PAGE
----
Everything You Need To Know About Zuckerberg And The Cambridge Analytica Scandal
22 March 2018

Unless you’ve been living under a rock, you might have got wind of the Facebook scandal that’s been circulating the news and the heated dialogues around social media and privacy of information. Since The Observer reported that over 50 million Americans have had their personal information used for a political agenda against their will, CEO of Facebook Mark Zuckerberg has broken his five-day silence and addressed the scandal.


So what exactly is this scandal?

Cambridge Analytica has worked with Donald Trump’s election team and the Brexit winning campaign in one of tech’s biggest ever data breaches, using millions of profiles to build a software program to predict and influence votes. They used personal information in 2014 to created targeted personal political advertisements, exploiting Facebook’s purpose for political gain.


How did this happen?

Facebook policies had previously allowed third party developers to harvest personal data from 2007 to 2014. Facebook then took measures to greatly reduce the amount of data available to these third parties in 2014, however Cambridge University researcher Aleksandr Kogan swooped in and managed to harvest 50 million profiles before for Cambridge Analytica before this was put in place. "This was a breach of trust between Kogan, Cambridge Analytica and Facebook," Zuckerberg said.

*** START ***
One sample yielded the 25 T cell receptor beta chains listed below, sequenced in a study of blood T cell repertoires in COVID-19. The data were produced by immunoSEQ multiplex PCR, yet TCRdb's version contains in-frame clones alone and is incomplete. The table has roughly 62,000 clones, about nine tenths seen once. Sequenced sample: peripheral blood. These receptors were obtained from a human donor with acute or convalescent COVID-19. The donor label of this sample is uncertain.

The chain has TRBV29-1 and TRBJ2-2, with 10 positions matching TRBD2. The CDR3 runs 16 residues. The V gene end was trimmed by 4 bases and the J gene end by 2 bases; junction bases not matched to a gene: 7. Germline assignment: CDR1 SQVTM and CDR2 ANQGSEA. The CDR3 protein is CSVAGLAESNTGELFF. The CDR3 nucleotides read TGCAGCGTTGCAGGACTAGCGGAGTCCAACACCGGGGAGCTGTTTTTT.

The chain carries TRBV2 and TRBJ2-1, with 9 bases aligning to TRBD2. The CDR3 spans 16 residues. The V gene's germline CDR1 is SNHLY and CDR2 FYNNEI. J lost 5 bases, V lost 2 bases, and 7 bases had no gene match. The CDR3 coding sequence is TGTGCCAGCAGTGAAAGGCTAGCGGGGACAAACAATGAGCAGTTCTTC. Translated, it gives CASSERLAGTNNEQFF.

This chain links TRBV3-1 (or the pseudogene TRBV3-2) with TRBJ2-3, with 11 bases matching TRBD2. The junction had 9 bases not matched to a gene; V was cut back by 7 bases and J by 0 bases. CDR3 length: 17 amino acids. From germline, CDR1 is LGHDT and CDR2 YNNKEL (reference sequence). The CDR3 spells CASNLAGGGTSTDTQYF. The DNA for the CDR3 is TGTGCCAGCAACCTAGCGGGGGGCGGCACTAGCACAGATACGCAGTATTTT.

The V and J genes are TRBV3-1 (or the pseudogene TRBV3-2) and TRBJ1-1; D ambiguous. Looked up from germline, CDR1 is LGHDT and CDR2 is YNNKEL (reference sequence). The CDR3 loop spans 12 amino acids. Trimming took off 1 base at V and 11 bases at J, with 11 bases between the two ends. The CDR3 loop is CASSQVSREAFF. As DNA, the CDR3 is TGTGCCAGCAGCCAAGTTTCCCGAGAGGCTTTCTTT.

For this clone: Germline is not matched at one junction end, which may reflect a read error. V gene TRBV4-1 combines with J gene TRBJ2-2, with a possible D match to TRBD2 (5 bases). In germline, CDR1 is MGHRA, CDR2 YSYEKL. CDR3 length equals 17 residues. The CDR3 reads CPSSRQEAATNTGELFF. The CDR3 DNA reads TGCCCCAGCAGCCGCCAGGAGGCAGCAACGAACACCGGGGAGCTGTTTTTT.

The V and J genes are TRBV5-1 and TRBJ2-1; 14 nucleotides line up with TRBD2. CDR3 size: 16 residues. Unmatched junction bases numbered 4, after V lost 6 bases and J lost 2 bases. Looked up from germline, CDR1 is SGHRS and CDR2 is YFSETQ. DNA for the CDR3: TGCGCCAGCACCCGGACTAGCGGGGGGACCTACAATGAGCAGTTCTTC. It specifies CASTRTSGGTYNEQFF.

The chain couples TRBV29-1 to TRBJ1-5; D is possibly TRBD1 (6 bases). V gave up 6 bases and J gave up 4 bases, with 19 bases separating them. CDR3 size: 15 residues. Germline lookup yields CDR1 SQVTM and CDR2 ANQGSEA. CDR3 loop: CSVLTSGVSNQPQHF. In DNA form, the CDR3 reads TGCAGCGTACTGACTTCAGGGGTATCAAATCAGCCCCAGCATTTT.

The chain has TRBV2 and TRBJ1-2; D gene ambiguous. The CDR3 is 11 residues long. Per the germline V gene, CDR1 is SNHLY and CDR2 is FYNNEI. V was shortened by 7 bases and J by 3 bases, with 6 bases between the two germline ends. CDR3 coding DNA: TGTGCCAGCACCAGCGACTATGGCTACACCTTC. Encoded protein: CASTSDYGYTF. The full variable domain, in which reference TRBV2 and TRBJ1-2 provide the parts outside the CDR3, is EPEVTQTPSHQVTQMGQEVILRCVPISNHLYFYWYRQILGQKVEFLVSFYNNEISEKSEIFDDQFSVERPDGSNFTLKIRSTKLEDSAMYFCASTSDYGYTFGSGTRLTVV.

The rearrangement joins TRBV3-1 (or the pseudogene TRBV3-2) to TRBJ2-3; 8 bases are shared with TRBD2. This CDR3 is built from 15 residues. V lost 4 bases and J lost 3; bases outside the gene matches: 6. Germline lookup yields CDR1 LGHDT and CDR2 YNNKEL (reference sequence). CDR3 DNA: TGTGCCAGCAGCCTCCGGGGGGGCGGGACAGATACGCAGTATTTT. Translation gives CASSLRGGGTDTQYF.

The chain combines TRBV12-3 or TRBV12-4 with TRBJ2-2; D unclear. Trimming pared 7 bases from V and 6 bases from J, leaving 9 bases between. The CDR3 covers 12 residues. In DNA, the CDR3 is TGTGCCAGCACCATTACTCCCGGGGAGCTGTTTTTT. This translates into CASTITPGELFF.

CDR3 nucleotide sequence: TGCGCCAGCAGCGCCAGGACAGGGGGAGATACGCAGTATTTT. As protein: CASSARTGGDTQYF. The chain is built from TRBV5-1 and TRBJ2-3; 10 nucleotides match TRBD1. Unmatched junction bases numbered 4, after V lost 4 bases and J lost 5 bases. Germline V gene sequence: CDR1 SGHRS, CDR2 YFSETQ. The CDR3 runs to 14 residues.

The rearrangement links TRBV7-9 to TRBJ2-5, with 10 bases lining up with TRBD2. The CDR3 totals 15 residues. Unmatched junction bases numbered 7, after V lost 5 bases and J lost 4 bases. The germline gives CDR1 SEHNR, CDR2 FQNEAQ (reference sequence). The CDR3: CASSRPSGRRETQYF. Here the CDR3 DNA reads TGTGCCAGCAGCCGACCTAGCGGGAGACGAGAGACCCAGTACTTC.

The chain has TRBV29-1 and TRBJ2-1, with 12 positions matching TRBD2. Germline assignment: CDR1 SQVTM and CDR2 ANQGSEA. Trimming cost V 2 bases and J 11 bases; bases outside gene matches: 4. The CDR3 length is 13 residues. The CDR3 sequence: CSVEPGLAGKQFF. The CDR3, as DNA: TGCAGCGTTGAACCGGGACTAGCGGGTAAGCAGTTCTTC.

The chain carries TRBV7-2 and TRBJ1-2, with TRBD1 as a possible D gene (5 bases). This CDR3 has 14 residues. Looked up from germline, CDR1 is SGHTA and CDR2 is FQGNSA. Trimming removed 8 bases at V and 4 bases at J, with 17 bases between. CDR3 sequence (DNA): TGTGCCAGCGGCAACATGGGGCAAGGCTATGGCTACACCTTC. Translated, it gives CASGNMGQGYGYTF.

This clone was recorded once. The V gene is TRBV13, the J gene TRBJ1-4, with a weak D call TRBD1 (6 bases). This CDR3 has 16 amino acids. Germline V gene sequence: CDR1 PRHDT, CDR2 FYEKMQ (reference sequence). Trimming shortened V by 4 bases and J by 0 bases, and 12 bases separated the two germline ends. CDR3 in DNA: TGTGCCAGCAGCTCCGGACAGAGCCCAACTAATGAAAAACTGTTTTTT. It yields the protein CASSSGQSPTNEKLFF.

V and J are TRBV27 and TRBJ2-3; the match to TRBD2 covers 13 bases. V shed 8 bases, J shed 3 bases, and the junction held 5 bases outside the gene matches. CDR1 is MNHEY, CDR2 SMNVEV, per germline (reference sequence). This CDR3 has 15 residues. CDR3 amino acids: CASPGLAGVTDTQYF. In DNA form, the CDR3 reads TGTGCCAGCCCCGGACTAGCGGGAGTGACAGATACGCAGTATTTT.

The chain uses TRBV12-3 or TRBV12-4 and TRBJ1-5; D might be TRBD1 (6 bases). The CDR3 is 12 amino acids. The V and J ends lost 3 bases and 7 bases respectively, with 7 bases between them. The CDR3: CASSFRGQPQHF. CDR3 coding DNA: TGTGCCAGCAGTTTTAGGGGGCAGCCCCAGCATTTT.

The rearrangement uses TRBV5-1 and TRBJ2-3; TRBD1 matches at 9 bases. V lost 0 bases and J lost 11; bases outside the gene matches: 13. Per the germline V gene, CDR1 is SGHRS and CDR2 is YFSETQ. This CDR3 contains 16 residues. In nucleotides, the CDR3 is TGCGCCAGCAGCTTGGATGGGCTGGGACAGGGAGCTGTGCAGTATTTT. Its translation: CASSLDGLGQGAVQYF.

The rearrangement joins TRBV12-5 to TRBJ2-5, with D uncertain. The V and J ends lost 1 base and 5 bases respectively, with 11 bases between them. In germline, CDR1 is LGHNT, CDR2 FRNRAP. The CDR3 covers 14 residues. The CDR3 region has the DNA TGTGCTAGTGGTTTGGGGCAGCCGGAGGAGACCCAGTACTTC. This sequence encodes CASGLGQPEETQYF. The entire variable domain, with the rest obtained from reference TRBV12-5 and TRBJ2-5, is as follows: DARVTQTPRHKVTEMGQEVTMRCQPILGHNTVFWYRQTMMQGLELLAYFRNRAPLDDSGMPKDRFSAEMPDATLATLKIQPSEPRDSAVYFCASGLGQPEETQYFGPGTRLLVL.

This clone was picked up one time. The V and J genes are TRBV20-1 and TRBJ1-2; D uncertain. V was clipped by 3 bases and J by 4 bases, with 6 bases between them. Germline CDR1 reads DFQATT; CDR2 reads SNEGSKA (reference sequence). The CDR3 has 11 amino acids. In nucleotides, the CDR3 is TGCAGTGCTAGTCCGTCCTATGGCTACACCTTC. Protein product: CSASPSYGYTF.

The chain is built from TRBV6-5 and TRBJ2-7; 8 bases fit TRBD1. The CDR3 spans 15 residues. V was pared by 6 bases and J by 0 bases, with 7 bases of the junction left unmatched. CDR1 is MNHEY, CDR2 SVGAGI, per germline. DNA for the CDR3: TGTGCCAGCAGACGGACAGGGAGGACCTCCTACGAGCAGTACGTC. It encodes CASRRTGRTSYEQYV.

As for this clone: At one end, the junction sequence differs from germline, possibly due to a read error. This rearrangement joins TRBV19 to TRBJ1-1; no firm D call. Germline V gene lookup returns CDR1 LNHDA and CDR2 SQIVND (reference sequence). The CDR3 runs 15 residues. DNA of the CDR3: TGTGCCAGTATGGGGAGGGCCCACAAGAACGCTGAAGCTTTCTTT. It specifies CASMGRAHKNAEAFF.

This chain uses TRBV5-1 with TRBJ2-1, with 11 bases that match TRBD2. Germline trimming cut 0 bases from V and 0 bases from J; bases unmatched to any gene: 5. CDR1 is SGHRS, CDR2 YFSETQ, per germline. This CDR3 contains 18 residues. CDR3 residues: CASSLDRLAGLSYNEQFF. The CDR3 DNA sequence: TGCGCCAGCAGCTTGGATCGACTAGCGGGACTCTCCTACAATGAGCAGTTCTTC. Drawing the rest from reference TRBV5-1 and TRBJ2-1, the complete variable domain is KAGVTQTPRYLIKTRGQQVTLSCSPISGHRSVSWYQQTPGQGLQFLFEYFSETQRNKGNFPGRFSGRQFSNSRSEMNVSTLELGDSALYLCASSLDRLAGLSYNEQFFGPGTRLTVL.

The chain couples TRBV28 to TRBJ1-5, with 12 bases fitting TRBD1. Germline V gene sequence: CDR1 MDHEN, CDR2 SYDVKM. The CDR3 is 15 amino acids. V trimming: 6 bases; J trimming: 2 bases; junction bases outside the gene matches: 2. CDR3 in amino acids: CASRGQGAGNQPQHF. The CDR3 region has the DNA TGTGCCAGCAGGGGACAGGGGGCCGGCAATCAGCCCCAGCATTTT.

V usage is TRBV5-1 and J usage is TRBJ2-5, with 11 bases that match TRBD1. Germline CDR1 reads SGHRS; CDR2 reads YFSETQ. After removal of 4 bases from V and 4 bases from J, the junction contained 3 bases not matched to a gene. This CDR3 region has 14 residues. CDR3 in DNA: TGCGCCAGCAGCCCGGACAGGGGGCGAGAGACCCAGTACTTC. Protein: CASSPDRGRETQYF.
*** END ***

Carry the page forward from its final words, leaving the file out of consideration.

What has Mark Zuckerberg said?

Speaking to a myriad of media outlets including CNN, The New York Times and Wired, Zuckerberg has apologized for what he has deemed a ‘breach of trust’, however he did not address why it took over three years to learn about the data breach.

"I am really sorry that this happened," he said in an interview with US cable channel CNN on Wednesday. "We have a basic responsibility to protect people's data, and if we can't do that, then we don't deserve the opportunity to serve people," he said.


What happens next?

Facebook will be changing the way it shares data with third party applications to protect personal information and stop data being used improperly. He expressed his cooperation with appearing before Congress after the US Federal Trade Commission have begun an investigation as to whether Facebook had violated their rules on privacy and consent and even agreed to Facebook being subject to more regulations.

What do you think of these breaches? Do you think that being part of a social media network and putting your information online is your own responsibility? Or do you think large corporations are taking advantage of this data for their own agenda?

Let us know what you think on FacebookTwitter and LinkedIn.

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